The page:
This article was contributed by Carrie L. Lucas & Alison M. Taylor.  A version of this article was originally published in the Harvard Medical School Biological and Biomedical Sciences Bulletin.

The National Institutes of Health (NIH) is America’s largest source of funding for scientific research.  However, most people, including many researchers, don’t know much about the role of the person directing the NIH.  Here, we describe how the NIH Director is chosen and what his/her role is in science and science policy.  We conclude with a profile of the current NIH Director, Dr. Francis Collins.

The NIH is a federal agency within the United States Department of Health and Human Services (now led by Kathleen Sebelius) and was established in 1887 with the founding of the Laboratory of Hygiene at the Marine Hospital in Staten Island, NY.  Today, the NIH is headquartered in Bethesda, MD and invests approximately $31 billion annually in medical research to further its mission to promote this country’s success in the “pursuit of fundamental knowledge about the nature and behavior of living systems and the application of that knowledge to extend healthy life and reduce the burdens of illness and disability.”

The official description of the role of the NIH Director is that he/she, “…plays an active role in shaping the agency’s activities and outlook. With a unique and critical perspective on the whole of the NIH, the Director is responsible for providing leadership to the Institutes and for constantly identifying needs and opportunities, especially for efforts that involve multiple Institutes.”  The Director stays involved in each of the 27 NIH Institutes and Centers through regular senior staff meetings and briefing sessions with Institute directors.  He/she is also advised by the Administration (via the Department of Health and Human Services) and by Congress and has the duty to advise the President on the annual NIH budget request to Congress.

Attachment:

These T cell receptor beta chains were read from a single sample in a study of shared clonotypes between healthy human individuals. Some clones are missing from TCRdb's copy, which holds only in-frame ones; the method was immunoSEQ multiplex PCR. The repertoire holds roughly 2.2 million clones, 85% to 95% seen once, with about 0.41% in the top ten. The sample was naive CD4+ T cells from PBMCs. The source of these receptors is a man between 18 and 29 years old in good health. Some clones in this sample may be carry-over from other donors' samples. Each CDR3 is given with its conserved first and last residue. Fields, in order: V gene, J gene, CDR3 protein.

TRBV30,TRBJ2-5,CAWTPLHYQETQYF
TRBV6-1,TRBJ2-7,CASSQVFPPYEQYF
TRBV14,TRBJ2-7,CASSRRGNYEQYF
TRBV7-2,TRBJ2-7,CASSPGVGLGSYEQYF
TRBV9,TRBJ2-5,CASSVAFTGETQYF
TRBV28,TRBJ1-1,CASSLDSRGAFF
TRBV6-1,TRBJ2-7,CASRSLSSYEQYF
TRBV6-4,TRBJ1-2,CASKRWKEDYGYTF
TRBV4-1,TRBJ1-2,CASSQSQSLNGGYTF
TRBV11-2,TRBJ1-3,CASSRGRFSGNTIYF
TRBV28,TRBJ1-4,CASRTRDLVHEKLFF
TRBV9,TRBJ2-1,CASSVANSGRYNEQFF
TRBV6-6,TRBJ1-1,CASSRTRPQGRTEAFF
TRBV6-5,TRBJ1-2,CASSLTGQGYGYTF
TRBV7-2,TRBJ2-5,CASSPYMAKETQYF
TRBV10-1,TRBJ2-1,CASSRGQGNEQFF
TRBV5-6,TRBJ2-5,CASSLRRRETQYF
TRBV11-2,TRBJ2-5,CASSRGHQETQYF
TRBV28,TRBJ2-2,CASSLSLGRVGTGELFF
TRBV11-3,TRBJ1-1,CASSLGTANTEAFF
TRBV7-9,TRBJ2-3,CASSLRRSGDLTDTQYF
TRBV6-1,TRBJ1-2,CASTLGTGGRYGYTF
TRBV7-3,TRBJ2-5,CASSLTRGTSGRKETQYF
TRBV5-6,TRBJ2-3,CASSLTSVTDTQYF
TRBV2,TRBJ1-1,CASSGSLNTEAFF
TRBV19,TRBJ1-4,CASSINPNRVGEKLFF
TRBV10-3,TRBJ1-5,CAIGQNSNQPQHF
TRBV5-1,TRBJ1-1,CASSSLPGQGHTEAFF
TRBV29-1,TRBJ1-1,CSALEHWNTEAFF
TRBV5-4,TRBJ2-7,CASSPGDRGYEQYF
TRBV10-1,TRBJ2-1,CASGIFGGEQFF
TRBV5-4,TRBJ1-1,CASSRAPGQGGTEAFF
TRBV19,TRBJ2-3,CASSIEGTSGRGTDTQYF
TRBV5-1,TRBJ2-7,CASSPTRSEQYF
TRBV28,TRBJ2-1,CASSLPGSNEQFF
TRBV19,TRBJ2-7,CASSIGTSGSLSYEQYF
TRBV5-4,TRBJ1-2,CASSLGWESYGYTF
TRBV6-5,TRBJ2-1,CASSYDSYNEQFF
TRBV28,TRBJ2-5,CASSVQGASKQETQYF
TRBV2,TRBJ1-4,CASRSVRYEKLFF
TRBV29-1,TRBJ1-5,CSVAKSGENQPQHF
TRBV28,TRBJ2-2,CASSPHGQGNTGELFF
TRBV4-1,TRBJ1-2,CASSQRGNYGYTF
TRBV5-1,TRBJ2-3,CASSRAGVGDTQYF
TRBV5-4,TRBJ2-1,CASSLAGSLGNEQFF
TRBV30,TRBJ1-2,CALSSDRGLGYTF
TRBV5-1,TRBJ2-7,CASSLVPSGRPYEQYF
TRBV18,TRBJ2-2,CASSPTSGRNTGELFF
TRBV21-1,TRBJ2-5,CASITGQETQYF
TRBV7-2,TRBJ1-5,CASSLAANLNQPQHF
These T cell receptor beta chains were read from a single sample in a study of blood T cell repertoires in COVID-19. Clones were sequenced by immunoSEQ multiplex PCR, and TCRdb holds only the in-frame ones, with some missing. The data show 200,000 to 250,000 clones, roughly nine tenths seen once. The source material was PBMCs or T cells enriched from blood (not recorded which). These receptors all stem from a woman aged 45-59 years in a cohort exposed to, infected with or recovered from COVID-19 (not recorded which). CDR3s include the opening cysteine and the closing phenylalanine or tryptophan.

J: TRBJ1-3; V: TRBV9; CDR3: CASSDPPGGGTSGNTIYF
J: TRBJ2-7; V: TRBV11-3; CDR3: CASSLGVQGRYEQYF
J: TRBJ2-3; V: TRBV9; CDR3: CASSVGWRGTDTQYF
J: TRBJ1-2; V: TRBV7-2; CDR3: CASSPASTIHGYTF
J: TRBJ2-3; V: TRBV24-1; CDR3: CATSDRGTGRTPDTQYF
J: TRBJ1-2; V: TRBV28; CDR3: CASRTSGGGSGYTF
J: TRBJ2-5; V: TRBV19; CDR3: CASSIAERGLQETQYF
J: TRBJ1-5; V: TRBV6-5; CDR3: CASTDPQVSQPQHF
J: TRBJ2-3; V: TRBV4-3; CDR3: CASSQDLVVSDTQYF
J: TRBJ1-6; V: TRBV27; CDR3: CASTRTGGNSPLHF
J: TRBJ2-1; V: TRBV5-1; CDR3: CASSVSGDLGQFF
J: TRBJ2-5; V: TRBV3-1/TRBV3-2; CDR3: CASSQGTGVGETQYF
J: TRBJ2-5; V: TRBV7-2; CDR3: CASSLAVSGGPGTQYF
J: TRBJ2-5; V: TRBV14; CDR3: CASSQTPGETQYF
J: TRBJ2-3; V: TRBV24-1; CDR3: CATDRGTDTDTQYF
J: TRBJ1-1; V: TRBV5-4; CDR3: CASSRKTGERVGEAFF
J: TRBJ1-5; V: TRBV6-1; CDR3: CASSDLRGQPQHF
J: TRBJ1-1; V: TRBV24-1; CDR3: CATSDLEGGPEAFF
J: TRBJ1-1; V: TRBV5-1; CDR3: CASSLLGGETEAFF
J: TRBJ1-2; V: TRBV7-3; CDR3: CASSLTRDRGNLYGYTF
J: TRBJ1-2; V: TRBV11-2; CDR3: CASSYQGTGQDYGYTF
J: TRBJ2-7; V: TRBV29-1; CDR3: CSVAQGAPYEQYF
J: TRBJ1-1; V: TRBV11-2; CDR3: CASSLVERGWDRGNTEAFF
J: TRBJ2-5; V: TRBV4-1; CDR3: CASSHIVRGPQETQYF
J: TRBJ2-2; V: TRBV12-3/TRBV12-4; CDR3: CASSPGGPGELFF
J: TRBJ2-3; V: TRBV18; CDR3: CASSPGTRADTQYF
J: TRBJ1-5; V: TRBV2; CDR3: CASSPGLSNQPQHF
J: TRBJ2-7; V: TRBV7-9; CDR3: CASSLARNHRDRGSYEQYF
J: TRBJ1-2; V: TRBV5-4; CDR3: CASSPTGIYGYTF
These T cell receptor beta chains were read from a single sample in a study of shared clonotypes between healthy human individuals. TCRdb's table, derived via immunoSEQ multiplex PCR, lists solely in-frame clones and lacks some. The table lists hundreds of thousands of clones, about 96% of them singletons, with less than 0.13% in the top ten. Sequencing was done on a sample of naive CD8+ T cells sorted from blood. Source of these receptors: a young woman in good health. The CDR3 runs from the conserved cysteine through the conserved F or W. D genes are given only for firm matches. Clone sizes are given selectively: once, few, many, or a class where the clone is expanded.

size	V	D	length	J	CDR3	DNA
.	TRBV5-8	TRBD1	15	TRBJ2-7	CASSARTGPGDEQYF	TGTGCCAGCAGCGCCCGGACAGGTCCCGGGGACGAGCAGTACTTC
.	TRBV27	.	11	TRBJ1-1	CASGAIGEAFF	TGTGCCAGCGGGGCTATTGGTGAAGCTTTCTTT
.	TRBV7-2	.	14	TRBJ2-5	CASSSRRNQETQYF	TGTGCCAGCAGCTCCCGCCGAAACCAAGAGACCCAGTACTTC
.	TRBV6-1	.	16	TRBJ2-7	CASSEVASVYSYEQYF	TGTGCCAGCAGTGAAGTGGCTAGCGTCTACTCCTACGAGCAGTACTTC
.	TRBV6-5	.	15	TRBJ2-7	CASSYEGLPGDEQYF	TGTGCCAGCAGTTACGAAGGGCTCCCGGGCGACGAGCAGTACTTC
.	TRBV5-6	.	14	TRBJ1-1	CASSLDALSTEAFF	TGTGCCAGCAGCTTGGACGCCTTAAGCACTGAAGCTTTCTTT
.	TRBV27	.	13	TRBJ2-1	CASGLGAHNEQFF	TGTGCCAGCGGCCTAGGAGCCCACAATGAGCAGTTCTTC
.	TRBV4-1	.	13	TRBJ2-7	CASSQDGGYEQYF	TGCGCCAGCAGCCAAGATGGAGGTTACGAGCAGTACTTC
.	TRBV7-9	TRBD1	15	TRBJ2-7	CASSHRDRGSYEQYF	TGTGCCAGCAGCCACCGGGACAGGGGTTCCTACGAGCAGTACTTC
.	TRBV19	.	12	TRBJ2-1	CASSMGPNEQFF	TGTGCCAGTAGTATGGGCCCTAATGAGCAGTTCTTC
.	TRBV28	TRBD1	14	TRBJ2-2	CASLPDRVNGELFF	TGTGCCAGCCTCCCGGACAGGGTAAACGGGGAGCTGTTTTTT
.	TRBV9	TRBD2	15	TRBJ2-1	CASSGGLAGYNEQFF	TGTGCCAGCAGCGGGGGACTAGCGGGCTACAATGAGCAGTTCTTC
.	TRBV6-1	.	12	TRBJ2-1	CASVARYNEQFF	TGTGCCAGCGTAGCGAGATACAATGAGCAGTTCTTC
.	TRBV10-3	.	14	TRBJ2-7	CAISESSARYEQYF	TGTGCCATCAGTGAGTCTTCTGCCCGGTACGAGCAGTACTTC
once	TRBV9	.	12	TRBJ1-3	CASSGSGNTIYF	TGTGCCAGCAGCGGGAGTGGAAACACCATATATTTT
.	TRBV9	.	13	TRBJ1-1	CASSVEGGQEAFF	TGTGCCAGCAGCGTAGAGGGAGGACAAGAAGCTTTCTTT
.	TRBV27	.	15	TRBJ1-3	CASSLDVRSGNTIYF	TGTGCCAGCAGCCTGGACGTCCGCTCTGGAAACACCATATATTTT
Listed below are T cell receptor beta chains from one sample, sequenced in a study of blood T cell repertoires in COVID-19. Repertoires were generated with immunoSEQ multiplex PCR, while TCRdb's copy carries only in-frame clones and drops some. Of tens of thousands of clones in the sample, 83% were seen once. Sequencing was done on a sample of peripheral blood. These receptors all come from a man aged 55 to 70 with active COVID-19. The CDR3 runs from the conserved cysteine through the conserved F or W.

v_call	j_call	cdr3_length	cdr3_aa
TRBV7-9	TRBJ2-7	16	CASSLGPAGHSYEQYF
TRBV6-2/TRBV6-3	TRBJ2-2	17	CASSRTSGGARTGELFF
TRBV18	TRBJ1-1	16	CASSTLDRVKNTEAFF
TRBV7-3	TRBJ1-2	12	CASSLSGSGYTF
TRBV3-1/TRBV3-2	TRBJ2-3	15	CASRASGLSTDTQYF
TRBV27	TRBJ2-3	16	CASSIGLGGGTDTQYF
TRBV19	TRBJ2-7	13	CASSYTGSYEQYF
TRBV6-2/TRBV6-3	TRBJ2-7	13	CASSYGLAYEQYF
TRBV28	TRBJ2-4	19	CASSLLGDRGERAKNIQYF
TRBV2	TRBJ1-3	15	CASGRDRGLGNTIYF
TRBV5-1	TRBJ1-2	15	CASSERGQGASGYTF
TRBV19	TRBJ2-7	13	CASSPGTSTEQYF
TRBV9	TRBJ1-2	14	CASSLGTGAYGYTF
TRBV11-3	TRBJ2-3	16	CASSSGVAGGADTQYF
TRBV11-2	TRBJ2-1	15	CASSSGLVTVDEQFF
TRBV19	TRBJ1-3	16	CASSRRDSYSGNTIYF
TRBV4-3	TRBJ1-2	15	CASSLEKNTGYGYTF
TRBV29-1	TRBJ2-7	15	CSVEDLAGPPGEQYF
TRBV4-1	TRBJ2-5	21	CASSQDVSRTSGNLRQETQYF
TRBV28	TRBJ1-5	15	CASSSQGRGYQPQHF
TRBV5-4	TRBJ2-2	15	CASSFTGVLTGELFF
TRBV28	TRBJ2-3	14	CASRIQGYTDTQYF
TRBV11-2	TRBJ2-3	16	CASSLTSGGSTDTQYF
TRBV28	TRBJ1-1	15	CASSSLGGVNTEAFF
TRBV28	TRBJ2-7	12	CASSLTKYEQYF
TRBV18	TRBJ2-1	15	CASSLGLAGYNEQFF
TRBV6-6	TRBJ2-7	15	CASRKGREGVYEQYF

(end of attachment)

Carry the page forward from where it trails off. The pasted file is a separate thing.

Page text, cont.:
In August 1887, Joseph J. Kinyoun began as the first NIH Director, and in August 2009, Dr. Francis Collins took over as the 16th Director.  Preceding Dr. Collins as NIH Director was Dr. Elias Zerhouni (2002-2008), Dr. Harold Varmus (1993-1999; the only Director with a Nobel Prize), and Dr. Bernadine Healy (1991-1993; the only female Director).  After Dr. Zerhouni’s resignation in October of 2008, Dr. Raynard Kington (deputy director of the NIH at that time) served as interim Director until Dr. Collins was sworn in on August 17, 2009.  All 16 NIH Directors have been scientists with medical degrees.

To become Director of the NIH, one must be nominated by the President of the United States and be confirmed by the US Senate.  He or she must have demonstrated skill in administration and communication as well as exceptional scientific capacities.  The ability to communicate the needs of biomedical research scientists to politicians and the public is a daunting task but one that must be mastered by the Director of the NIH.  The Director also must determine which research directions will advance our knowledge in ways that will best meet the health needs of our country.  As an example of ways in which the NIH Director can influence research trends, the former NIH Director Dr. Zerhouni started the NIH Roadmap for Medical Research in 2004 to promote high-risk and broad-scoped projects that necessitate spanning multiple areas of research.  Currently, components of the NIH Roadmap include multi-institute studies on epigenomics of human health and disease, the human microbiome project, and expansion of molecular probe libraries for high-throughput screening assays.  Other examples of incentives provided by the NIH Director for innovative, high-risk, and unconventional research endeavors include several types of grants that can be awarded to scientists to fund their studies.